One of the books I’m recently read is Fallen Into the Pit, by Ellis Peters. She’s best known for Brother Cadfael, but this one is an Inspector Felse mystery (contemporary, published 1951). Lately I’ve been reading a lot of BritLit from WWI to just after WWII (DE Stevenson, Angela Thirkell, Elizabeth Cadell), and in the past I’ve read lots more from then and earlier: Miss Read, Sayers, Christie, Tey, Conan Doyle, R. Austin Freeman (Dr Thorndyke mysteries), Gaskell, Dickens, Trollope, etc, etc. I can only conclude that English writers up through the 1950s or so just really don’t like Jews. At best, you get a Jewish character who is not too bad, or alien-but-really-a-decent-person, like a couple of Dr. Thorndyke’s clients or the jewel dealer Lord Peter Wimsey works with. This book is really about the only one I can remember that has a completely sympathetic portrayal of a Jew.

She’s a German Jew, a Holocaust survivor who had made her way across Europe, ended up in England, married a farmer and lived a very quiet life. Her whole family were killed by the Nazis. Peters does a remarkable, sensitive job in imaging what her inner and outer life would be like, how she might think about her past, how she could be able to reach toward happiness again. It’s also good to see that she is completely accepted by not only her husband and their shepherd but all the locals. There is some anti-Semitic ugliness, but it’s from an intruder, a German POW still in England, and Peters means it to be ugly and intrusive – it’s not shown as ‘normal’ or OK in any way, and it’s not accepted by her family or the neighbors. Even Felse, the local police inspector, offers his support once he finds out she’d been harassed, though it’s too late at that point.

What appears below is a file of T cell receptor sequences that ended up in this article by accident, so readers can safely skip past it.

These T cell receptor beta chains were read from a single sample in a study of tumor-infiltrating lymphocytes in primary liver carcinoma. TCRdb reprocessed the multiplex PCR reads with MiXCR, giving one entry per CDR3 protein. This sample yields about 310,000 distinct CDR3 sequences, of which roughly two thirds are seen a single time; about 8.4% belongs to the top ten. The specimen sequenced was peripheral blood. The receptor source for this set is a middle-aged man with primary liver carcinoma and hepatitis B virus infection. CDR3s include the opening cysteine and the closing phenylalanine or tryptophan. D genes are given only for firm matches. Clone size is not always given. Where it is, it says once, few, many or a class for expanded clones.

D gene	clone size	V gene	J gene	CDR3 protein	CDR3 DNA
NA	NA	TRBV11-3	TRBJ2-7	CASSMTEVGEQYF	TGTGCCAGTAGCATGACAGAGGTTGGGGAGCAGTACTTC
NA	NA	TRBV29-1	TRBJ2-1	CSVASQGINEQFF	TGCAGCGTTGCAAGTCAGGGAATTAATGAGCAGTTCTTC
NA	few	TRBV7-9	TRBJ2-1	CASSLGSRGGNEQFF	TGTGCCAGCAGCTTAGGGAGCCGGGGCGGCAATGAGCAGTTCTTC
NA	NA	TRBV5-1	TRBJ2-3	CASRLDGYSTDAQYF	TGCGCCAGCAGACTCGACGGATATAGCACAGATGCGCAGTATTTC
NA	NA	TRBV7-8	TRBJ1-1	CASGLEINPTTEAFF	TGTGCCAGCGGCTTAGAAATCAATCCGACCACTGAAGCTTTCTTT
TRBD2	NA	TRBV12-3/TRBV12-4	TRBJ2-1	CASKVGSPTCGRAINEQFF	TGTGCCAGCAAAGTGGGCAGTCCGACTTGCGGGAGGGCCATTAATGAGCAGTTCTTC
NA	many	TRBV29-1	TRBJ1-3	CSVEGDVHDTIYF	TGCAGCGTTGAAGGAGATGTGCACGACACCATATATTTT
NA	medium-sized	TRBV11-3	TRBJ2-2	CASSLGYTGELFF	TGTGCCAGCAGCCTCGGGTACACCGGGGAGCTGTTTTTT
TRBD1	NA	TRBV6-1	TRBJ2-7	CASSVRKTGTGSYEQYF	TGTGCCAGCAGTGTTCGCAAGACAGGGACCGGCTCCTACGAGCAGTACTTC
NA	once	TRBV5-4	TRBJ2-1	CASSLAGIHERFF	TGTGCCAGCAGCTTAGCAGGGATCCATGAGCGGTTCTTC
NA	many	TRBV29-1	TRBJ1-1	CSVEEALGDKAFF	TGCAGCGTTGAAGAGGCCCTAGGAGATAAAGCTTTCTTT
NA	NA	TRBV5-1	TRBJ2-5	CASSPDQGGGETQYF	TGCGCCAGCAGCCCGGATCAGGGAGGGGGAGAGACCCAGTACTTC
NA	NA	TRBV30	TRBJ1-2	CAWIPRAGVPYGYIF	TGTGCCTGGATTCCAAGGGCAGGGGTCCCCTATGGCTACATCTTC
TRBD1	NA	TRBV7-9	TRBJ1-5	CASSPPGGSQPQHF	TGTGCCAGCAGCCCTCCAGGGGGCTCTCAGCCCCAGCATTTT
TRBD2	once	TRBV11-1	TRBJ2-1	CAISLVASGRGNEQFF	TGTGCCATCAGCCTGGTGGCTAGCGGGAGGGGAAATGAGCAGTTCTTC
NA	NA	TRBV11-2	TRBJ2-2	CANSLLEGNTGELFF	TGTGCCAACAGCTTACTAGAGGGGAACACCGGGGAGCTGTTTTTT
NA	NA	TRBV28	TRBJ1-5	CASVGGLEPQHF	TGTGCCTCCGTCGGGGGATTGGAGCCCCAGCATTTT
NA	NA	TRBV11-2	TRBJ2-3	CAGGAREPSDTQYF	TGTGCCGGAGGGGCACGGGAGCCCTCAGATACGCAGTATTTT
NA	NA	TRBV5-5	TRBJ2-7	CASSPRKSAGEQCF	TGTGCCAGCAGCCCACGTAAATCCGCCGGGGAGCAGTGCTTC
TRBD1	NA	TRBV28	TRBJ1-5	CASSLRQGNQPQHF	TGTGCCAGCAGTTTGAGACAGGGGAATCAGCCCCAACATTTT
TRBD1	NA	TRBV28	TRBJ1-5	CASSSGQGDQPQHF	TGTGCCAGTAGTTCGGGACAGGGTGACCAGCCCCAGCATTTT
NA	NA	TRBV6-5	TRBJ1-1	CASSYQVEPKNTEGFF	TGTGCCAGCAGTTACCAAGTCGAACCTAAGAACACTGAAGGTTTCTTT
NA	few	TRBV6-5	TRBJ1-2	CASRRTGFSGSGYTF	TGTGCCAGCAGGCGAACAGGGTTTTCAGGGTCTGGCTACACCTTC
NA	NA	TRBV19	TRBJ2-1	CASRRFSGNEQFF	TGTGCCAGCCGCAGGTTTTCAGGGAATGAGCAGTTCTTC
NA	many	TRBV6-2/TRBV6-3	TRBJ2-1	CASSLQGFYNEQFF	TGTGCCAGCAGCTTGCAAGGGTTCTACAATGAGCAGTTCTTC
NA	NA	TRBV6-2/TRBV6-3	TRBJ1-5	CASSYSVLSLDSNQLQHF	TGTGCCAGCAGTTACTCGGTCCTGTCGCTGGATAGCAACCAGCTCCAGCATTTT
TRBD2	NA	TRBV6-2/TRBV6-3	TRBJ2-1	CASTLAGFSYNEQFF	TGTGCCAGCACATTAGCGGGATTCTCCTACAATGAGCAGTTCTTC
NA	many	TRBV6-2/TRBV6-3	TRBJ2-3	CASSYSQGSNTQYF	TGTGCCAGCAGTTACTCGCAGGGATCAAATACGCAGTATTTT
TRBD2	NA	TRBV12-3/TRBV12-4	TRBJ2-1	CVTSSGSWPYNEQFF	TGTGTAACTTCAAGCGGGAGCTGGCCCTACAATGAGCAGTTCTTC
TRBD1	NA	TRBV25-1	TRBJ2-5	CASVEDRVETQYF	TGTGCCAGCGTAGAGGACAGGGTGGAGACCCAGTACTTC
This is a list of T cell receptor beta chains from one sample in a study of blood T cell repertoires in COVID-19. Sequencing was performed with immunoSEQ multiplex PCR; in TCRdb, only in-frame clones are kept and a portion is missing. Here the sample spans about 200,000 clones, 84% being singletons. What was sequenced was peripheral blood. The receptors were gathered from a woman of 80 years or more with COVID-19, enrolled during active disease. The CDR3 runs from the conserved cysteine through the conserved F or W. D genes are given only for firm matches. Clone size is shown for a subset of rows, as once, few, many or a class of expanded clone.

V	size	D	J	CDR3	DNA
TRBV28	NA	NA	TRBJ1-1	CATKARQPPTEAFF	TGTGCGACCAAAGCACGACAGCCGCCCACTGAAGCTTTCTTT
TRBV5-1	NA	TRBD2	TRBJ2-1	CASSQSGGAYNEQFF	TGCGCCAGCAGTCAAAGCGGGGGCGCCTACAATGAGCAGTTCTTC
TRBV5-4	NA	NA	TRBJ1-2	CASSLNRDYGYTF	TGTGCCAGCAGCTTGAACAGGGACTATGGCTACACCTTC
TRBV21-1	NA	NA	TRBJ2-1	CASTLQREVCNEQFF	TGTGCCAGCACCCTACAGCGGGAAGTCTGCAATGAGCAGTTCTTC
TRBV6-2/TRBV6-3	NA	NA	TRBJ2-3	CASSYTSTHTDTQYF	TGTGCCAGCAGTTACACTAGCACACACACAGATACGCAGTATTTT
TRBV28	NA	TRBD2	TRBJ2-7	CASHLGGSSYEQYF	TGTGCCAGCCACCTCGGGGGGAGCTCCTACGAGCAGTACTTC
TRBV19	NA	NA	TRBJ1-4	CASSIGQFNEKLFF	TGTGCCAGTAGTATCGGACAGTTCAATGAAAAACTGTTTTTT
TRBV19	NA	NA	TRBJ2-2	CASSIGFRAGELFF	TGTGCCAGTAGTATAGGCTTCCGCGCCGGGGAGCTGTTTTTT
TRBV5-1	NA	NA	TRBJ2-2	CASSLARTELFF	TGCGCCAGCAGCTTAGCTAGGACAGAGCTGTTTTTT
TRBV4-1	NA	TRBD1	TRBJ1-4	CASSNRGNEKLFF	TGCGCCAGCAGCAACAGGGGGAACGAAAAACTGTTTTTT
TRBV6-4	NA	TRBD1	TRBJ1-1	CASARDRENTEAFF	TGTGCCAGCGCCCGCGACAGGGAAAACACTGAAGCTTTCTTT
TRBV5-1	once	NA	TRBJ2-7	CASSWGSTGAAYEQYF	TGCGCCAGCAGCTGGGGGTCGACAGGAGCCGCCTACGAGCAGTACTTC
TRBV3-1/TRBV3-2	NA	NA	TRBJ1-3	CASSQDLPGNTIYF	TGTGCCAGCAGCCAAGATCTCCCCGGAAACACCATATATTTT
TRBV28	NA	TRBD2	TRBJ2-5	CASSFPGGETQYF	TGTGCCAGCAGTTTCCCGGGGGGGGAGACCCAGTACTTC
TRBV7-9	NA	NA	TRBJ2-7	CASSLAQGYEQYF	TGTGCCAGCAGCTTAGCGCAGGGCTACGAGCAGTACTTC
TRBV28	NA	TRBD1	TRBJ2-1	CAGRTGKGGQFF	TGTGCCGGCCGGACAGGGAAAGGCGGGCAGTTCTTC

It’s a very pleasant change from having to shut your eyes and hurry past the icky bits in Sayers and the rest of them.

Only problem is, I liked this book a lot but now I’m not sure I want to read the read of the Felse mysteries, because from reading reviews I get the feeling she switches focus to other locales and to a grown-up Dominic Felse, and doesn’t really develop this setting or these characters further.